Mayo Clinic researchers found that the part of the brain generating seizures in individuals with epilepsy is functionally isolated from surrounding brain regions. The researchers hope this finding could be a clinical biomarker to help identify individuals with abnormal brain function.
This study was presented at the American Epilepsy Society's annual meeting in San Antonio on Dec. 4.
Epilepsy is a disorder characterized by the occurrence of two or more seizures. It affects almost 3 million Americans.
"The synchronization of local and distributed neuronal assemblies underlies fundamental brain processes like perception, learning and cognition," says Gregory Worrell, M.D., Ph.D., a Mayo Clinic epileptologist and an author of this study. "In neurological disease, neuronal synchrony can be altered, and in epilepsy the synchrony plays an important role in the generation of seizures."
Mayo Clinic researchers investigated neuronal synchrony by studying intracranial EEG (electroencephalogram) recordings from patients with epilepsy and control subjects with facial pain. Researchers discovered that the control patients had greater average synchrony than patients with focal epilepsy (when seizures are produced in a small part of the brain, not the entire brain). When implanted electrode pairs bridged seizure-generating brain and other brain regions, the synchrony was significantly less than between other electrode pairs in the epileptic brain and the control brain. The team also found that with greater activity in the seizure-generating region, there was less synchrony with neighboring tissue outside that region.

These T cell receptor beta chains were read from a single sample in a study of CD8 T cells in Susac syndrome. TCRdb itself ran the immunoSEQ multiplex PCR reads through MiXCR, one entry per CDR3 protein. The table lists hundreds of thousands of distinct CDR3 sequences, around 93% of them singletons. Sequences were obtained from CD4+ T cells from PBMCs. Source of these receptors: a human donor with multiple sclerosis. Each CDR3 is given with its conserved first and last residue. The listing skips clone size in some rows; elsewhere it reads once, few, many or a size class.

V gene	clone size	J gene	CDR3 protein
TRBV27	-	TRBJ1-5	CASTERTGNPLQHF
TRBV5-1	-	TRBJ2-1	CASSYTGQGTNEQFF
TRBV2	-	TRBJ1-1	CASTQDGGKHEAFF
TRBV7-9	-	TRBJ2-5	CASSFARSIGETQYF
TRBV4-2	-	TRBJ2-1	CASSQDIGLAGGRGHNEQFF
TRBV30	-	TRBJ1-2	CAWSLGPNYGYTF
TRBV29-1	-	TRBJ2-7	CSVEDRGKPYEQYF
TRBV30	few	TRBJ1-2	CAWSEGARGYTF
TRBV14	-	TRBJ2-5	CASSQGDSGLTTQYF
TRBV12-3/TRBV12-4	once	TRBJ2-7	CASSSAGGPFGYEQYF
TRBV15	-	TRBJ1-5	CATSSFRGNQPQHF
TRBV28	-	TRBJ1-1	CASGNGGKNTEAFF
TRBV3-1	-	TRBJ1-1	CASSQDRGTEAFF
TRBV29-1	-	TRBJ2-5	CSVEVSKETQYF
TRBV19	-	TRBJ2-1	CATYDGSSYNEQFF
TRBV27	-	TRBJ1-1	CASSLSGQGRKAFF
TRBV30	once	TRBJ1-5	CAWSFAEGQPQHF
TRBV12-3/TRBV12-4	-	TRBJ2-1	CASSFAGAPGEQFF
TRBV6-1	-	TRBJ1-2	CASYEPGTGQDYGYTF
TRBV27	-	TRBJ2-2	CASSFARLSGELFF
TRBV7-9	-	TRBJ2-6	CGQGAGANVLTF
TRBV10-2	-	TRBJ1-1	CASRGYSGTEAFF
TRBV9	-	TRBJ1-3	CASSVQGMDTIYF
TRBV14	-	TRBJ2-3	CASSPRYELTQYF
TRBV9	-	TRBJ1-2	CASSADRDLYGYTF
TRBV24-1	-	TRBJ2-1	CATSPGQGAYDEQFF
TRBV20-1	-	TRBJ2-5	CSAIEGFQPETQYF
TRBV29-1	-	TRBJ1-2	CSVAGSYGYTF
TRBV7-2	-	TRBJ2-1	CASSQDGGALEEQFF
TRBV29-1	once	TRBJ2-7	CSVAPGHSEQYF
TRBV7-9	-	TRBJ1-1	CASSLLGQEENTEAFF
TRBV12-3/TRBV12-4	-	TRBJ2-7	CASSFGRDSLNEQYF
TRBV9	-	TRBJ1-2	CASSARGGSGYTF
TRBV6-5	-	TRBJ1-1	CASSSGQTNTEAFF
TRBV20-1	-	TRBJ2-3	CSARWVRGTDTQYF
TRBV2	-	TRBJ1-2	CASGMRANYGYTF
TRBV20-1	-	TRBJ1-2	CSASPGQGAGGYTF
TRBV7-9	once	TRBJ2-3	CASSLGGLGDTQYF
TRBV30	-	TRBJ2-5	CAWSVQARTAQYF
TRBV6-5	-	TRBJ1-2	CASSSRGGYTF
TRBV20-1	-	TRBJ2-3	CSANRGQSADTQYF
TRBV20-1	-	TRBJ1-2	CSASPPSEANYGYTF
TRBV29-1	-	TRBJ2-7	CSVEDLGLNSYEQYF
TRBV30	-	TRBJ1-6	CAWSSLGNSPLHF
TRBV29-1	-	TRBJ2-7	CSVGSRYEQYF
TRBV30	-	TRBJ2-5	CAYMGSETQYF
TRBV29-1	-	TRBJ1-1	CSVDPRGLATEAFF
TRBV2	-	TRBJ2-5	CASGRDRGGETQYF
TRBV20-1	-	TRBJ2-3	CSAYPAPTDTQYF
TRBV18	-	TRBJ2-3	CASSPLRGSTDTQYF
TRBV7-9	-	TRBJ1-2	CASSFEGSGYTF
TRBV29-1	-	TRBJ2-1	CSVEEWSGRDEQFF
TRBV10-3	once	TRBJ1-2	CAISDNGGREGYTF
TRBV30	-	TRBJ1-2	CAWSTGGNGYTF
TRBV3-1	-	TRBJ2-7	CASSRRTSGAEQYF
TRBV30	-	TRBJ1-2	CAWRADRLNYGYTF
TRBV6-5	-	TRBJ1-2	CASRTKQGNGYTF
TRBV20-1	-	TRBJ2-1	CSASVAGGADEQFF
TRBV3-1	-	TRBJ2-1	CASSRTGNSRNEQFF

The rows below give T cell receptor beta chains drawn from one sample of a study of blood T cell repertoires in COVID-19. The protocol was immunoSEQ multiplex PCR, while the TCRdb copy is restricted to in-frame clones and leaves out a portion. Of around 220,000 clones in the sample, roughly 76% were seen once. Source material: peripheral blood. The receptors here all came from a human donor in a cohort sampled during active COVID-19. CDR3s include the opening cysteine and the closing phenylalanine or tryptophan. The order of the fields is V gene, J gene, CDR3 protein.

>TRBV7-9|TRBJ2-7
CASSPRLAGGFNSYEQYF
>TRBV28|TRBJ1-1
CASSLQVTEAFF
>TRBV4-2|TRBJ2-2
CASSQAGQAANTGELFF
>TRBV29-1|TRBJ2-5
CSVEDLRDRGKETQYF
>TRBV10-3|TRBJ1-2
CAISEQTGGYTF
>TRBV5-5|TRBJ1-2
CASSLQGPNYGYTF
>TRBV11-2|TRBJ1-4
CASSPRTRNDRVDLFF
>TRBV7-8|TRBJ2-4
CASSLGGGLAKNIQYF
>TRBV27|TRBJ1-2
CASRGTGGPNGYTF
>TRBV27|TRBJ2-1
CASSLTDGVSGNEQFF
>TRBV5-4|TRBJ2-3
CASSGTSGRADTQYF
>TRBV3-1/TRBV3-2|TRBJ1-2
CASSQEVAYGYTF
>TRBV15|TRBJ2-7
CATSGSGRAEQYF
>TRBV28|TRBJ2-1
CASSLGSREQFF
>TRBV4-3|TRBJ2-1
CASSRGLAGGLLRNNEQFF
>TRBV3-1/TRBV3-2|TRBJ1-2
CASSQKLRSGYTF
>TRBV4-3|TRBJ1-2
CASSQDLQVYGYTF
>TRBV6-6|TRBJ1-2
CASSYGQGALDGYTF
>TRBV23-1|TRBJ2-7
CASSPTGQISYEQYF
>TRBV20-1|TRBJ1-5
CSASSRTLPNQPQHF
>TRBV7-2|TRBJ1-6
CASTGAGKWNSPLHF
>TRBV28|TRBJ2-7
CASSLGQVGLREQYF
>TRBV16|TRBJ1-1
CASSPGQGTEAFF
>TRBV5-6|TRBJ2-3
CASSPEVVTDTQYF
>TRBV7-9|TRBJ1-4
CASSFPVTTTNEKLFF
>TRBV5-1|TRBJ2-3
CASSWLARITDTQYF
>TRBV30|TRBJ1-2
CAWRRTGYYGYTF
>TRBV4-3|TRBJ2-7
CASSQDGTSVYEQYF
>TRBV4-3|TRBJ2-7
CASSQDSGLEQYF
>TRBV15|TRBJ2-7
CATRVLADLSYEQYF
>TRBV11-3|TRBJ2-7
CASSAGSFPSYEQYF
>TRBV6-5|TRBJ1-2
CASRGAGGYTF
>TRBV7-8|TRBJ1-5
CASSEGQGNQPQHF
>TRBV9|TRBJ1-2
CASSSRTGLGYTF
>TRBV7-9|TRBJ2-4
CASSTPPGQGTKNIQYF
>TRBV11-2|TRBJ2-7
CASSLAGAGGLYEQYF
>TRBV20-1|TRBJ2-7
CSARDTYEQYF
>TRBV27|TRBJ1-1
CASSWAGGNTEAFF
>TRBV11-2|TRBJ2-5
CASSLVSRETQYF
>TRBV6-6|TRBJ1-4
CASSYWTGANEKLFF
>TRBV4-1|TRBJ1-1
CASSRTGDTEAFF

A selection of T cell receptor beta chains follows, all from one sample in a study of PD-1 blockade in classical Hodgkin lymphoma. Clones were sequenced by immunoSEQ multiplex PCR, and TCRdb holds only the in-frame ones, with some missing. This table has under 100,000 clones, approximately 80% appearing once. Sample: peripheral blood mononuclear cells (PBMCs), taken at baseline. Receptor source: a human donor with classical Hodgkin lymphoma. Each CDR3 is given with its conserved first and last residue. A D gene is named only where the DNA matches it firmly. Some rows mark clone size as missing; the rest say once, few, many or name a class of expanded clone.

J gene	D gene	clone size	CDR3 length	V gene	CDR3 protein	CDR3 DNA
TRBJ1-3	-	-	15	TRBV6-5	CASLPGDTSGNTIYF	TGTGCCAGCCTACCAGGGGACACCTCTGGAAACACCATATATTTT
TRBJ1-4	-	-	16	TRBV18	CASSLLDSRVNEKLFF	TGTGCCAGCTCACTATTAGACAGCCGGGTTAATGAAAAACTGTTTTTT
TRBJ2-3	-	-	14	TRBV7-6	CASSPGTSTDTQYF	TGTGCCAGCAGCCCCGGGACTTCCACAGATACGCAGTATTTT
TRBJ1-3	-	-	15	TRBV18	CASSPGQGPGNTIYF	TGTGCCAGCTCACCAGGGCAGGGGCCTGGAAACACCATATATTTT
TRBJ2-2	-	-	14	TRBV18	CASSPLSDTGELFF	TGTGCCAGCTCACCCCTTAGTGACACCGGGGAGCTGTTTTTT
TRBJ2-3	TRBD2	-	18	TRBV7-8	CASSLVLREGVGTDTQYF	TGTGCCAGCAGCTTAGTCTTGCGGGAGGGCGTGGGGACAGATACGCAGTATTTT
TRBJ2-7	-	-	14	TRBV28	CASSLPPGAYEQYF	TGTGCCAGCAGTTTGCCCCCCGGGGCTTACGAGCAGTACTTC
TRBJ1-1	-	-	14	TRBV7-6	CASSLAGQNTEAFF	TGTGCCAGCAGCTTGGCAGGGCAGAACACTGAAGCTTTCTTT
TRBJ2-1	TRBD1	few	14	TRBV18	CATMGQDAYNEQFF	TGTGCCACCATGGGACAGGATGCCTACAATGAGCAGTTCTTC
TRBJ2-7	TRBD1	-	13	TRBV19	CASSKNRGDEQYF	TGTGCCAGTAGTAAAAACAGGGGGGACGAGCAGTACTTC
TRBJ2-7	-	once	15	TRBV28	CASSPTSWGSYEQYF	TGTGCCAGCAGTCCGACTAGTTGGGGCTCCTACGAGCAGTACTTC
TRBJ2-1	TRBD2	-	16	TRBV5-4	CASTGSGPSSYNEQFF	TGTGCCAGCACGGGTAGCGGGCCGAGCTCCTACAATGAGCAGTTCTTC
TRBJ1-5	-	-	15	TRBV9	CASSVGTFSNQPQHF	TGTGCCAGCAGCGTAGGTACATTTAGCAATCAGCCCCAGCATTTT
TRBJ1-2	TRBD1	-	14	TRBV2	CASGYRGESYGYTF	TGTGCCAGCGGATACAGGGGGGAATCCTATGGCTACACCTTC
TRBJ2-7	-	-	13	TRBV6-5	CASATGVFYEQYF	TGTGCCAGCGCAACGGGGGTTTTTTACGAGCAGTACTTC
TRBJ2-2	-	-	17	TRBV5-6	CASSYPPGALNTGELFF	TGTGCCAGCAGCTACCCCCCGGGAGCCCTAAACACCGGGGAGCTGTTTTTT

"Our study shows us that the part of the brain generating seizures is isolated from the surrounding brain regions," says Dr. Worrell. "This finding could serve as a clinical biomarker of an abnormal brain, and it can also be useful in epilepsy surgery and brain stimulation treatments, as well as helping us understand how seizures are generated."
Other scientists involved in this research include C. Warren, Ph.D.; S. Hu; S. Stead, M.D., Ph.D.; B. Brinkmann, and M. Bower, Ph.D.
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